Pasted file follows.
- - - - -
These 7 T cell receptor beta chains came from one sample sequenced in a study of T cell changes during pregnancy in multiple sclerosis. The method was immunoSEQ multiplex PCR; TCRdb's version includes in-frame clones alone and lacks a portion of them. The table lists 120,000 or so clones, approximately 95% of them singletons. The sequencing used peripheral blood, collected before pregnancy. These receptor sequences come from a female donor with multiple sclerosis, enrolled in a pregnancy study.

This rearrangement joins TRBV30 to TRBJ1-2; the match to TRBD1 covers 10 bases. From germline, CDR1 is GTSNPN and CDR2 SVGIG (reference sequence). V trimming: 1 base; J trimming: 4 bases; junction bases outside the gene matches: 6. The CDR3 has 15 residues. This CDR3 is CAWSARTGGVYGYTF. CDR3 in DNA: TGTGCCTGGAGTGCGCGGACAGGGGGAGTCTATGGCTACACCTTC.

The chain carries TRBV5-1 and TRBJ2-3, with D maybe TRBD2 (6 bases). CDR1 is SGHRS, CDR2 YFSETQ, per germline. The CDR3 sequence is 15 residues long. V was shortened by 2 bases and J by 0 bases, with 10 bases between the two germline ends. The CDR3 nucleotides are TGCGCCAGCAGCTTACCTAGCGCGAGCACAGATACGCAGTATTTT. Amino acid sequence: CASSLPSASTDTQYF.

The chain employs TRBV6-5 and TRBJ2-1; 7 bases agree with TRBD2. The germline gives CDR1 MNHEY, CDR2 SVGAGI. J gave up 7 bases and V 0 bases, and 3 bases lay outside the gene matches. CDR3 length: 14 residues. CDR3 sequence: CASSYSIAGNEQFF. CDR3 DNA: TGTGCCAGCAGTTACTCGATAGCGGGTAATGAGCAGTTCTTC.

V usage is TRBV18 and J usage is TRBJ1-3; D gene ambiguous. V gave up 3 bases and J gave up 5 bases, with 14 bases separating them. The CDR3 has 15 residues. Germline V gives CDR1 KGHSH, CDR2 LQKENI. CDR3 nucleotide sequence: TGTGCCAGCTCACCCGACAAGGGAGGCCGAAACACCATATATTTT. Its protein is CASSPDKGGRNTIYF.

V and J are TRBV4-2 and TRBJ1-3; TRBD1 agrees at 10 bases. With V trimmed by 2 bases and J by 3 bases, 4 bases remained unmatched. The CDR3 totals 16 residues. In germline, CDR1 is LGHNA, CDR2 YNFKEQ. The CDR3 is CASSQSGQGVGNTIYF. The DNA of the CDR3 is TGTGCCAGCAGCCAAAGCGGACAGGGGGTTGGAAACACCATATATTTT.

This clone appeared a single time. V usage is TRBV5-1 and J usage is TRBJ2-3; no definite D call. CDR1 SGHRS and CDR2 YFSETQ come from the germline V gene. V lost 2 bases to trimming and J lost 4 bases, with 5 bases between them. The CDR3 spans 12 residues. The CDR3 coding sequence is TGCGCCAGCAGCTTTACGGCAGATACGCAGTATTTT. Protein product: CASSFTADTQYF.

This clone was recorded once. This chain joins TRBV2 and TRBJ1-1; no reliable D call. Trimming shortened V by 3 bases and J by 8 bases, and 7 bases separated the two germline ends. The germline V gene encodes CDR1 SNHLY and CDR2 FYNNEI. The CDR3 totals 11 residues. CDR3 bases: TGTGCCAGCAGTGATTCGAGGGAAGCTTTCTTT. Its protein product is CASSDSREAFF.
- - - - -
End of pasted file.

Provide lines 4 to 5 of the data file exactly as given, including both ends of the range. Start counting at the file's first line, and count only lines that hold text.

The chain employs TRBV6-5 and TRBJ2-1; 7 bases agree with TRBD2. The germline gives CDR1 MNHEY, CDR2 SVGAGI. J gave up 7 bases and V 0 bases, and 3 bases lay outside the gene matches. CDR3 length: 14 residues. CDR3 sequence: CASSYSIAGNEQFF. CDR3 DNA: TGTGCCAGCAGTTACTCGATAGCGGGTAATGAGCAGTTCTTC.

V usage is TRBV18 and J usage is TRBJ1-3; D gene ambiguous. V gave up 3 bases and J gave up 5 bases, with 14 bases separating them. The CDR3 has 15 residues. Germline V gives CDR1 KGHSH, CDR2 LQKENI. CDR3 nucleotide sequence: TGTGCCAGCTCACCCGACAAGGGAGGCCGAAACACCATATATTTT. Its protein is CASSPDKGGRNTIYF.